Pick up SNAFU DEAD OR ALIVE here –

Published in: on November 8, 2022 at 11:59 pm  Leave a Comment  

The Jewish Tradition In Weird Fiction Panel At Necronomicon

…..was recorded by Outer Dark, and I’m on it. You can give a listen here.

Published in: on November 8, 2022 at 11:46 pm  Leave a Comment  

Children Shouldn’t Play With My Halloween Movie Repertoire!

The decay of sweet sugar strangely acquired besets the teeth of masked boys and girls, and the blazing orange and red leaves tumble like cast off flesh from the skeletal boughs that claw across the white face of the autumn moon. Ah yes, it’s my favorite time of year. Every shadow is a pregnant dread, every stir of brush or snap of twig a presage of doom. Halloween season’s upon us!

Regular followers will know every year I embark on a quest to watch as many horror movies as I can (used to be 31 movies for 31 days, but that began to feel like a paltry number). They have to be first time watches but they can come from any era.

Off to the races!

#1 – The Incredible Melting Man – An astronaut on a mission through Saturn’s rings is bathed in cosmic energy. Instead of gaining stretchy powers, his flesh begins running like snotty molasses and he develops an inexplicable craving to kill and (I guess) consume his victims. Plodding and unfocused as its goopy subject, but the Rick Baker FX and gore are top drawer. A shot of a severed head tumbling down a waterfall and bursting open on some rocks is particularly memorable. I loved the charming old couple who get punished for stealing ‘hot oranges.’ I’m almost positive the NASA control countdown dialogue during the launch is sampled in Trent Reznor and 10,000 Homo DJ’s cover of Supernaut by Black Sabbath.

#2 – Smile – When therapist Dr. Rose Cotter (Sosie Bacon) observes the bizarre suicide of a patient first hand, she finds herself subjected to a hallucinatory series of increasingly homicidal visions which may not be a product of her own trauma. Scattered neat visuals and a truly great, goosebump-inducing score by Cristobal Tapia de Teer kind of go to waste on a pretty predictable story dosed with a plethora of cheap if effective jump scares. A lot is overexplained, not much left to the imagination.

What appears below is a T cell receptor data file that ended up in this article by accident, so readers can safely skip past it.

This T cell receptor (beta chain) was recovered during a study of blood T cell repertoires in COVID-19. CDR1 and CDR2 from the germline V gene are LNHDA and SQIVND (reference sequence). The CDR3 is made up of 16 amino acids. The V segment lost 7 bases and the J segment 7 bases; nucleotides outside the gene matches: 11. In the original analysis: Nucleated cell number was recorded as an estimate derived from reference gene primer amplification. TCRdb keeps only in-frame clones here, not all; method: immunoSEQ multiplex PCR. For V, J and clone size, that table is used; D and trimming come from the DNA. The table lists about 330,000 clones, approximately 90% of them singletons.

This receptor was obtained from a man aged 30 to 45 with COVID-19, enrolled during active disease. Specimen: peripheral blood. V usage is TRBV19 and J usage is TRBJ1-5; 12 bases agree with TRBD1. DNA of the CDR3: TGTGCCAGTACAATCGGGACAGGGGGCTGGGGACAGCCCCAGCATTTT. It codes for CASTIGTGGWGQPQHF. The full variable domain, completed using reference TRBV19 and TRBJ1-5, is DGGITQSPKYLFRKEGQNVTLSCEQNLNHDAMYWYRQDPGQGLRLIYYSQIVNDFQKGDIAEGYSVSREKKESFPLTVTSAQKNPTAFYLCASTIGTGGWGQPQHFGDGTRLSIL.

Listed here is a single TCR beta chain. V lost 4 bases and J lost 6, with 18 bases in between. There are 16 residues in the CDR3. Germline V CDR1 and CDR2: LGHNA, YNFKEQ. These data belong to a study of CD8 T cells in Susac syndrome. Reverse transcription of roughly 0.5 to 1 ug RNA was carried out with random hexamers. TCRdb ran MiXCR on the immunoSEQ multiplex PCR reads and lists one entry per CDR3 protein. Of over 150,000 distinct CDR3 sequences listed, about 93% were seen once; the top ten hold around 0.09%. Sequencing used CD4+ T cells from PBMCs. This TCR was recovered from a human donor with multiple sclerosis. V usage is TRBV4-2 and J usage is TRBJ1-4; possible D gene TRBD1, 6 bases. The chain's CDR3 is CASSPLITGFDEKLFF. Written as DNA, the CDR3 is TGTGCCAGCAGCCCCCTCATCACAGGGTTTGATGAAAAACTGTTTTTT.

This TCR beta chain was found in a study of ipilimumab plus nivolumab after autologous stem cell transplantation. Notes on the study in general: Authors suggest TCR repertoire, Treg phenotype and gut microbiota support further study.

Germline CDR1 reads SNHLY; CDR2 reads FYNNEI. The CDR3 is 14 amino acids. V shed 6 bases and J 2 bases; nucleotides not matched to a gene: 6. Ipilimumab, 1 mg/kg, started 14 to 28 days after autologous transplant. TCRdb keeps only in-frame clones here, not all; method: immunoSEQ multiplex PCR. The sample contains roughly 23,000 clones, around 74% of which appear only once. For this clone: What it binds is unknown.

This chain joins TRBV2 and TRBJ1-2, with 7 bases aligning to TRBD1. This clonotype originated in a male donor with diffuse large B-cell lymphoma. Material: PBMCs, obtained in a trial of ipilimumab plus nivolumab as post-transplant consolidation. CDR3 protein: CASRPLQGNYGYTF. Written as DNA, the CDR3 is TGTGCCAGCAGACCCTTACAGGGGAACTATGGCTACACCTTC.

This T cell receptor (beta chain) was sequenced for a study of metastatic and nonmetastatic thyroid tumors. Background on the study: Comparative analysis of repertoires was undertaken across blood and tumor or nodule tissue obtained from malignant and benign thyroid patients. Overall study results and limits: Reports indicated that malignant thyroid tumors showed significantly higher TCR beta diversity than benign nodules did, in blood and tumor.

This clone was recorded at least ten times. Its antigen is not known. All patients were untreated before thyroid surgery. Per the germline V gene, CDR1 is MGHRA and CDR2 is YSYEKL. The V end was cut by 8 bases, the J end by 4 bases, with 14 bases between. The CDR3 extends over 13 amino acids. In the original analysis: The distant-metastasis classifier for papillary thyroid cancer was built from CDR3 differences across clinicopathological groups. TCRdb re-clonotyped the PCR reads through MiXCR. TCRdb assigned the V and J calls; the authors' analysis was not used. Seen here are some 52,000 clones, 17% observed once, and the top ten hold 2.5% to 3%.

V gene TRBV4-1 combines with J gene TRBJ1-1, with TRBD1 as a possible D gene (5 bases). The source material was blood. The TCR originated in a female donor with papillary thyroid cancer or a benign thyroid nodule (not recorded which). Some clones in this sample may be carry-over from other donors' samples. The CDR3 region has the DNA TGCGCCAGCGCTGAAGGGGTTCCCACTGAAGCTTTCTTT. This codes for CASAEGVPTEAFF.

#3 – Orphan: First Kill – Leena (Isabelle Fuhrman), a psychotic 31 year old conwoman afflicted with a rare disorder that makes her appear around 11 or 12, escapes from an Estonian criminal psychiatric detention center and poses as Esther, the lost daughter of a wealthy American family. We’re in very familiar territory for the first quarter of this thriller and I wasn’t sure how it was going to play as a prequel, knowing the ‘twist’ from the get-go. But the twistier twist of THIS movie actually manages to pull it off and I was grinning as the plot unfolded. I won’t spoil it, but it was a fun watch.

#4 – Red Riding Hood – A village lives in a state of truce with a gigantic man eating wolf. When the wolf decides to break the truce, young Valerie (Amanda Seyfried) finds herself trapped between a megalomaniacal priestly werewolf hunter (Gary Oldman) and the beast itself. Part Twilight part In The Company of Wolves. A little bit too much of the former. Interesting setting and feel but ultimately pretty tame.